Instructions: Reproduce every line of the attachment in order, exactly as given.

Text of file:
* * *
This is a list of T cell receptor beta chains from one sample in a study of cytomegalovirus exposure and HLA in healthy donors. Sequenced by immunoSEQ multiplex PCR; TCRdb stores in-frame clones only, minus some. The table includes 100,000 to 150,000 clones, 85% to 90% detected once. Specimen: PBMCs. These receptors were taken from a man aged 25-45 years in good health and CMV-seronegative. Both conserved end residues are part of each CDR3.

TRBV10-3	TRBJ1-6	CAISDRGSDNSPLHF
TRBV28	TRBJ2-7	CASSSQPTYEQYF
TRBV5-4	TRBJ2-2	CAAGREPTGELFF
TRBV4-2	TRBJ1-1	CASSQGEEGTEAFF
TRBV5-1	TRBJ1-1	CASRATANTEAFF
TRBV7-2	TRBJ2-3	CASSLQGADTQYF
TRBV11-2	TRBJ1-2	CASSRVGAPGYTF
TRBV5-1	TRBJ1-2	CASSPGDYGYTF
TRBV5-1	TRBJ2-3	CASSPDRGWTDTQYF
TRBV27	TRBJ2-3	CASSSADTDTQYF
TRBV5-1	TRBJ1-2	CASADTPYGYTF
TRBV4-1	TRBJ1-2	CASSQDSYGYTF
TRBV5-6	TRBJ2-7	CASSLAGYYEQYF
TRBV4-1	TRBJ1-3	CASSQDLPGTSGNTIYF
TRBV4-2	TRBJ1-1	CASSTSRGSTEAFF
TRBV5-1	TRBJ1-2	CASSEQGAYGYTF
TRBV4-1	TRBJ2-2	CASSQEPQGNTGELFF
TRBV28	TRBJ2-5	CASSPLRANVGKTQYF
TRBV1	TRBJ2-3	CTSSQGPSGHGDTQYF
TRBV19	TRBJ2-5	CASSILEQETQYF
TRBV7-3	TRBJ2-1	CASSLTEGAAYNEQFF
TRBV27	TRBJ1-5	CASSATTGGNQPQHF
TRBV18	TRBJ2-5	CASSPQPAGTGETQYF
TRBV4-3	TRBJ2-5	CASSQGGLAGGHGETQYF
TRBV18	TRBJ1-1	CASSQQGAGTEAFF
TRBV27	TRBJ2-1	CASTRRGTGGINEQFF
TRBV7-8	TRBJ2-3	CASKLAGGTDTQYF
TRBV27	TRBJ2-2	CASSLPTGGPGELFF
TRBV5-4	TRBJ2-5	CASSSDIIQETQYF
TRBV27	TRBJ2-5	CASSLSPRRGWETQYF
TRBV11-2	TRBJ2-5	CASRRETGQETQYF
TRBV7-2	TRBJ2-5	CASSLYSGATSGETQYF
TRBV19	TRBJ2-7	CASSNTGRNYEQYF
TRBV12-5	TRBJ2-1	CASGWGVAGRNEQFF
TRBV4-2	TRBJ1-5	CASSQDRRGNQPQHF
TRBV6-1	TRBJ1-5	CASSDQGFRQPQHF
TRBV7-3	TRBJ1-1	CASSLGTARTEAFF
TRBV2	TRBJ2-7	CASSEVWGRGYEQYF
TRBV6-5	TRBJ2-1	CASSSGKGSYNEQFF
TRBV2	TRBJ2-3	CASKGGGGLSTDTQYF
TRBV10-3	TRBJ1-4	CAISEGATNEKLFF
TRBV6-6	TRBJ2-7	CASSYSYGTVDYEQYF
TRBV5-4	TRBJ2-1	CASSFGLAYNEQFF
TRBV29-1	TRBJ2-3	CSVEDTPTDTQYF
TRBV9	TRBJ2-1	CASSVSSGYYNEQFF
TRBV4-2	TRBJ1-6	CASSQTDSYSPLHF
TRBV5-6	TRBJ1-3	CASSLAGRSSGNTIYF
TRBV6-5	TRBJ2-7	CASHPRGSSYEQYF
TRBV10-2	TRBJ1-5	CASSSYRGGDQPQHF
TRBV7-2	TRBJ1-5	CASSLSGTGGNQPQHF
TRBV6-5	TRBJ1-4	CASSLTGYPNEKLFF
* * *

This is a list of T cell receptor beta chains from one sample in a study of cytomegalovirus exposure and HLA in healthy donors. Sequenced by immunoSEQ multiplex PCR; TCRdb stores in-frame clones only, minus some. The table includes 100,000 to 150,000 clones, 85% to 90% detected once. Specimen: PBMCs. These receptors were taken from a man aged 25-45 years in good health and CMV-seronegative. Both conserved end residues are part of each CDR3.

TRBV10-3	TRBJ1-6	CAISDRGSDNSPLHF
TRBV28	TRBJ2-7	CASSSQPTYEQYF
TRBV5-4	TRBJ2-2	CAAGREPTGELFF
TRBV4-2	TRBJ1-1	CASSQGEEGTEAFF
TRBV5-1	TRBJ1-1	CASRATANTEAFF
TRBV7-2	TRBJ2-3	CASSLQGADTQYF
TRBV11-2	TRBJ1-2	CASSRVGAPGYTF
TRBV5-1	TRBJ1-2	CASSPGDYGYTF
TRBV5-1	TRBJ2-3	CASSPDRGWTDTQYF
TRBV27	TRBJ2-3	CASSSADTDTQYF
TRBV5-1	TRBJ1-2	CASADTPYGYTF
TRBV4-1	TRBJ1-2	CASSQDSYGYTF
TRBV5-6	TRBJ2-7	CASSLAGYYEQYF
TRBV4-1	TRBJ1-3	CASSQDLPGTSGNTIYF
TRBV4-2	TRBJ1-1	CASSTSRGSTEAFF
TRBV5-1	TRBJ1-2	CASSEQGAYGYTF
TRBV4-1	TRBJ2-2	CASSQEPQGNTGELFF
TRBV28	TRBJ2-5	CASSPLRANVGKTQYF
TRBV1	TRBJ2-3	CTSSQGPSGHGDTQYF
TRBV19	TRBJ2-5	CASSILEQETQYF
TRBV7-3	TRBJ2-1	CASSLTEGAAYNEQFF
TRBV27	TRBJ1-5	CASSATTGGNQPQHF
TRBV18	TRBJ2-5	CASSPQPAGTGETQYF
TRBV4-3	TRBJ2-5	CASSQGGLAGGHGETQYF
TRBV18	TRBJ1-1	CASSQQGAGTEAFF
TRBV27	TRBJ2-1	CASTRRGTGGINEQFF
TRBV7-8	TRBJ2-3	CASKLAGGTDTQYF
TRBV27	TRBJ2-2	CASSLPTGGPGELFF
TRBV5-4	TRBJ2-5	CASSSDIIQETQYF
TRBV27	TRBJ2-5	CASSLSPRRGWETQYF
TRBV11-2	TRBJ2-5	CASRRETGQETQYF
TRBV7-2	TRBJ2-5	CASSLYSGATSGETQYF
TRBV19	TRBJ2-7	CASSNTGRNYEQYF
TRBV12-5	TRBJ2-1	CASGWGVAGRNEQFF
TRBV4-2	TRBJ1-5	CASSQDRRGNQPQHF
TRBV6-1	TRBJ1-5	CASSDQGFRQPQHF
TRBV7-3	TRBJ1-1	CASSLGTARTEAFF
TRBV2	TRBJ2-7	CASSEVWGRGYEQYF
TRBV6-5	TRBJ2-1	CASSSGKGSYNEQFF
TRBV2	TRBJ2-3	CASKGGGGLSTDTQYF
TRBV10-3	TRBJ1-4	CAISEGATNEKLFF
TRBV6-6	TRBJ2-7	CASSYSYGTVDYEQYF
TRBV5-4	TRBJ2-1	CASSFGLAYNEQFF
TRBV29-1	TRBJ2-3	CSVEDTPTDTQYF
TRBV9	TRBJ2-1	CASSVSSGYYNEQFF
TRBV4-2	TRBJ1-6	CASSQTDSYSPLHF
TRBV5-6	TRBJ1-3	CASSLAGRSSGNTIYF
TRBV6-5	TRBJ2-7	CASHPRGSSYEQYF
TRBV10-2	TRBJ1-5	CASSSYRGGDQPQHF
TRBV7-2	TRBJ1-5	CASSLSGTGGNQPQHF
TRBV6-5	TRBJ1-4	CASSLTGYPNEKLFF